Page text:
Last Thursday, Anne Braden Program alum and organizer with SURJ Florida, Rachel Bass was one of 14 people arrested at the Florida Capitol at an action organized by Dream Defenders in the face of a horrible legislative session that saw bills attacking immigrants, queer people, trans people, Black people, education, renters’ rights and more. See Dream Defenders’ Press Release about the action here and Democracy Now! coverage here. Rachel wrote about her experience:
On Tuesday May 2nd, I made the 6 hour long drive to Tallahassee to show up in solidarity with the Dream Defenders and other BIPOC led Florida organizations for a rally/teach-in at the capital.
It was so powerful to have people come together from all different walks of life and support each other in true solidarity. Everyone cared about each other and looked out for each other in the middle of the most hateful legislative session, in a place that is so cruel, cold, and oppressive. We filled the whole place up with love and care for each other and a determination to fight back.
It was all done under the incredible leadership of Black women. The co-directors of Dream Defenders were amazing, coordinating people from all over the state. Folks came all the way from Miami, St. Pete, Orlando…some traveling 8-10 hours by bus. It was such a beautiful and diverse representation of Florida and brought into focus the faces of those being harmed the most by these hateful policies.
I knew going up that I was also going to participate in an escalated action and potentially risk arrest. After the rally and the people’s tour of the capital, we occupied Gov. Ron DeSantis’s office and asked to meet with him. DeSantis refused to meet with us and instead had 14 of us arrested.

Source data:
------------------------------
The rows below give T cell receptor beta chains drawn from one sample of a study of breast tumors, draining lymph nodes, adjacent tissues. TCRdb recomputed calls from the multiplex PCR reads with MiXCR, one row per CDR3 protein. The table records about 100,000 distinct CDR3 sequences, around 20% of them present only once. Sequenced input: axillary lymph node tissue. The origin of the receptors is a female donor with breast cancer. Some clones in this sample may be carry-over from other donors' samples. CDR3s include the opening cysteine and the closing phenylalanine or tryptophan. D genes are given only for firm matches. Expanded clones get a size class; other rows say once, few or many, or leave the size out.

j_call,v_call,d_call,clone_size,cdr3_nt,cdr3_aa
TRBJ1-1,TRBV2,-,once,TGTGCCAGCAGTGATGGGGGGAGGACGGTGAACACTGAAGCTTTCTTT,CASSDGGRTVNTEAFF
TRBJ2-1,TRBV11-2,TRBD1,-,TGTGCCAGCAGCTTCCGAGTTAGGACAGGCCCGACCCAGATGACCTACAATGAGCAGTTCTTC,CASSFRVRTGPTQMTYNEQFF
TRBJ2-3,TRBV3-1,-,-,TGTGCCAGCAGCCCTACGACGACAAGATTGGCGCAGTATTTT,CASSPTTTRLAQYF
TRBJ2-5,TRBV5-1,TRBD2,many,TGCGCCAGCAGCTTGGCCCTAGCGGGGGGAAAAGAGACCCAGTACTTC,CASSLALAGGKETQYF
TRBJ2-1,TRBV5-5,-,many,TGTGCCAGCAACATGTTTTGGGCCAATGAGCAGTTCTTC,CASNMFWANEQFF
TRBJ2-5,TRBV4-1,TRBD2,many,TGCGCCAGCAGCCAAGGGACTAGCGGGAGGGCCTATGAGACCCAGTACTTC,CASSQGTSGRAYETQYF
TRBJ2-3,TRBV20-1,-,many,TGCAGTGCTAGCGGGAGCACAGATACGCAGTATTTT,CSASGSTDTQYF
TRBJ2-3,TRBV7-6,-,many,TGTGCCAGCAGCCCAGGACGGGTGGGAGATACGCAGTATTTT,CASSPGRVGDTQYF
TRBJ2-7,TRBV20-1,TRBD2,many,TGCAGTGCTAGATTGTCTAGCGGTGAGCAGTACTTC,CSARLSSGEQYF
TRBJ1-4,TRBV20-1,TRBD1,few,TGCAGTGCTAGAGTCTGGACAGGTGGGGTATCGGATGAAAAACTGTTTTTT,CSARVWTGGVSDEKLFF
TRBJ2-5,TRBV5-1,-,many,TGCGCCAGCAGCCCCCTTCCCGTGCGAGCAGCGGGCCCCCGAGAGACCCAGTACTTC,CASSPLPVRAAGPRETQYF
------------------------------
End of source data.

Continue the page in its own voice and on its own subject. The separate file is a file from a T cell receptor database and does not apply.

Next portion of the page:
There were no less than 80 police officers, state police, Leon county police, even Florida fish and wildlife (FWC) officers. It was a massive show of force and I have no doubt it was done in an attempt to scare us and discourage anyone else who may have been watching from taking similar action.
I kept waiting to feel afraid but I truly never did. I didn’t know if the group would be separated, how long we would be held, or even exactly what we’d be charged with, but it didn’t matter. When it was my turn I was ready, they asked me one more time to leave the premises and I said no, then they arrested me. We all kept singing as they zip-tied our wrists one by one and led us to some makeshift processing room in the capital before loading us on the prison bus to take us to the jail.
I had been feeling so helpless because of everything that was happening, I couldn’t keep up with the hateful shit that was passing, I couldn’t keep reading about it. But I know that continuing to show up and fight back and love each other is worth it, it’s the only way we have any chance of fighting back against fascism. Florida is my home and I’m not leaving as long as there are others fighting alongside me.
Learn More About What’s Happening in Florida: